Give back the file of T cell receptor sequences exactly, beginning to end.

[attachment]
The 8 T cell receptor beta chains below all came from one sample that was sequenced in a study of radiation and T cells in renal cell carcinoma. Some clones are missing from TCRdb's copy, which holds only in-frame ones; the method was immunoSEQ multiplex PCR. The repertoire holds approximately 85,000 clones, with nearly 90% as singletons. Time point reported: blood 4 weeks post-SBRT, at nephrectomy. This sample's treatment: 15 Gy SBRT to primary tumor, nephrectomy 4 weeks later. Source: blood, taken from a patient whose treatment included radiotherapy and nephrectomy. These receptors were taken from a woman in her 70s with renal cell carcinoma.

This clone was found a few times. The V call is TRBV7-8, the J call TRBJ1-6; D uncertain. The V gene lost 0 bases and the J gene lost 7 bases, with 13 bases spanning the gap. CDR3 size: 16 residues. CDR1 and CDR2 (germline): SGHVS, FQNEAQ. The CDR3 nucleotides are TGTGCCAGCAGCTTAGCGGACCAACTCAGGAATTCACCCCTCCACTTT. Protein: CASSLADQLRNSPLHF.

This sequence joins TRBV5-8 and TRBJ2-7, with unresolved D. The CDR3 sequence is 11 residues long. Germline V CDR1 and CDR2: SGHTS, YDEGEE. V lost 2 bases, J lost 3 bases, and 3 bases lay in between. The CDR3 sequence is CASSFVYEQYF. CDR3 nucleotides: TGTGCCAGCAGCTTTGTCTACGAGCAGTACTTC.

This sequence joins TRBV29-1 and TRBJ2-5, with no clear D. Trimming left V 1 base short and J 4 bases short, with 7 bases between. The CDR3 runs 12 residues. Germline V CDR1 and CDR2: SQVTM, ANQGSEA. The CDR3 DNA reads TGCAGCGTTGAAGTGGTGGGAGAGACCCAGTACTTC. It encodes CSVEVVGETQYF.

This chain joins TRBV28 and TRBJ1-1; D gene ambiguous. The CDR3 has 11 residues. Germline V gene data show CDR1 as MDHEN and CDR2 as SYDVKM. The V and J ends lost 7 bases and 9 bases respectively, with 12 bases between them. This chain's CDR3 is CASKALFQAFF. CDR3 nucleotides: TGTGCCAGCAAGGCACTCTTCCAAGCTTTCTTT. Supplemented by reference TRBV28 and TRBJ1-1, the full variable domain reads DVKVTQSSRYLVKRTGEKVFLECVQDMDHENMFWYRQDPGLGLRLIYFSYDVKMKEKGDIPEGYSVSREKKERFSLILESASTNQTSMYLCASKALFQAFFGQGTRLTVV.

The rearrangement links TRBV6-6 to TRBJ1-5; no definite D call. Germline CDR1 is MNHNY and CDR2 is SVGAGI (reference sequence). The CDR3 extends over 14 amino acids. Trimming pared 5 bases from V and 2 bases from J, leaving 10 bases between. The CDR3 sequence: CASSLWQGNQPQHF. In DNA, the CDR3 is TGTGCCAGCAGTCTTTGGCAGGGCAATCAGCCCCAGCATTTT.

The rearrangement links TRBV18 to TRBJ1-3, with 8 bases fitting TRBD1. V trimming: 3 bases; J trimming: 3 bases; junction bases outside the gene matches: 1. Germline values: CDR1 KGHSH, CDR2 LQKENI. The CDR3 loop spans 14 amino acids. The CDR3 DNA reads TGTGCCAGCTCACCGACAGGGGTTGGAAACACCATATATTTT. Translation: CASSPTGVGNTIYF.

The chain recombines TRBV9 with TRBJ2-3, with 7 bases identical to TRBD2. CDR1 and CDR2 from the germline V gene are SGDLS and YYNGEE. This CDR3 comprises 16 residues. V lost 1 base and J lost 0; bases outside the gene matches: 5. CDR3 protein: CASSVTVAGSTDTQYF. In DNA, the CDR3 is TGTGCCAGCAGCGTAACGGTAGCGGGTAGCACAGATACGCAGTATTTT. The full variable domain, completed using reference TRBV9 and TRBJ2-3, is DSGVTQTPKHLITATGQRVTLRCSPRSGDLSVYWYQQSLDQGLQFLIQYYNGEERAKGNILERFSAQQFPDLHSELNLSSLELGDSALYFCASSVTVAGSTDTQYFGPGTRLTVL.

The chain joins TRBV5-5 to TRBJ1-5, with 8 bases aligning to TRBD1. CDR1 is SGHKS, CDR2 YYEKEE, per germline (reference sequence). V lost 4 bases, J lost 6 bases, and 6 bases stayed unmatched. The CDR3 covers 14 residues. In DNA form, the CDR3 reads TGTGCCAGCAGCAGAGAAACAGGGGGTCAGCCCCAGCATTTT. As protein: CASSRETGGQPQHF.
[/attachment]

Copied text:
The 8 T cell receptor beta chains below all came from one sample that was sequenced in a study of radiation and T cells in renal cell carcinoma. Some clones are missing from TCRdb's copy, which holds only in-frame ones; the method was immunoSEQ multiplex PCR. The repertoire holds approximately 85,000 clones, with nearly 90% as singletons. Time point reported: blood 4 weeks post-SBRT, at nephrectomy. This sample's treatment: 15 Gy SBRT to primary tumor, nephrectomy 4 weeks later. Source: blood, taken from a patient whose treatment included radiotherapy and nephrectomy. These receptors were taken from a woman in her 70s with renal cell carcinoma.

This clone was found a few times. The V call is TRBV7-8, the J call TRBJ1-6; D uncertain. The V gene lost 0 bases and the J gene lost 7 bases, with 13 bases spanning the gap. CDR3 size: 16 residues. CDR1 and CDR2 (germline): SGHVS, FQNEAQ. The CDR3 nucleotides are TGTGCCAGCAGCTTAGCGGACCAACTCAGGAATTCACCCCTCCACTTT. Protein: CASSLADQLRNSPLHF.

This sequence joins TRBV5-8 and TRBJ2-7, with unresolved D. The CDR3 sequence is 11 residues long. Germline V CDR1 and CDR2: SGHTS, YDEGEE. V lost 2 bases, J lost 3 bases, and 3 bases lay in between. The CDR3 sequence is CASSFVYEQYF. CDR3 nucleotides: TGTGCCAGCAGCTTTGTCTACGAGCAGTACTTC.

This sequence joins TRBV29-1 and TRBJ2-5, with no clear D. Trimming left V 1 base short and J 4 bases short, with 7 bases between. The CDR3 runs 12 residues. Germline V CDR1 and CDR2: SQVTM, ANQGSEA. The CDR3 DNA reads TGCAGCGTTGAAGTGGTGGGAGAGACCCAGTACTTC. It encodes CSVEVVGETQYF.

This chain joins TRBV28 and TRBJ1-1; D gene ambiguous. The CDR3 has 11 residues. Germline V gene data show CDR1 as MDHEN and CDR2 as SYDVKM. The V and J ends lost 7 bases and 9 bases respectively, with 12 bases between them. This chain's CDR3 is CASKALFQAFF. CDR3 nucleotides: TGTGCCAGCAAGGCACTCTTCCAAGCTTTCTTT. Supplemented by reference TRBV28 and TRBJ1-1, the full variable domain reads DVKVTQSSRYLVKRTGEKVFLECVQDMDHENMFWYRQDPGLGLRLIYFSYDVKMKEKGDIPEGYSVSREKKERFSLILESASTNQTSMYLCASKALFQAFFGQGTRLTVV.

The rearrangement links TRBV6-6 to TRBJ1-5; no definite D call. Germline CDR1 is MNHNY and CDR2 is SVGAGI (reference sequence). The CDR3 extends over 14 amino acids. Trimming pared 5 bases from V and 2 bases from J, leaving 10 bases between. The CDR3 sequence: CASSLWQGNQPQHF. In DNA, the CDR3 is TGTGCCAGCAGTCTTTGGCAGGGCAATCAGCCCCAGCATTTT.

The rearrangement links TRBV18 to TRBJ1-3, with 8 bases fitting TRBD1. V trimming: 3 bases; J trimming: 3 bases; junction bases outside the gene matches: 1. Germline values: CDR1 KGHSH, CDR2 LQKENI. The CDR3 loop spans 14 amino acids. The CDR3 DNA reads TGTGCCAGCTCACCGACAGGGGTTGGAAACACCATATATTTT. Translation: CASSPTGVGNTIYF.

The chain recombines TRBV9 with TRBJ2-3, with 7 bases identical to TRBD2. CDR1 and CDR2 from the germline V gene are SGDLS and YYNGEE. This CDR3 comprises 16 residues. V lost 1 base and J lost 0; bases outside the gene matches: 5. CDR3 protein: CASSVTVAGSTDTQYF. In DNA, the CDR3 is TGTGCCAGCAGCGTAACGGTAGCGGGTAGCACAGATACGCAGTATTTT. The full variable domain, completed using reference TRBV9 and TRBJ2-3, is DSGVTQTPKHLITATGQRVTLRCSPRSGDLSVYWYQQSLDQGLQFLIQYYNGEERAKGNILERFSAQQFPDLHSELNLSSLELGDSALYFCASSVTVAGSTDTQYFGPGTRLTVL.

The chain joins TRBV5-5 to TRBJ1-5, with 8 bases aligning to TRBD1. CDR1 is SGHKS, CDR2 YYEKEE, per germline (reference sequence). V lost 4 bases, J lost 6 bases, and 6 bases stayed unmatched. The CDR3 covers 14 residues. In DNA form, the CDR3 reads TGTGCCAGCAGCAGAGAAACAGGGGGTCAGCCCCAGCATTTT. As protein: CASSRETGGQPQHF.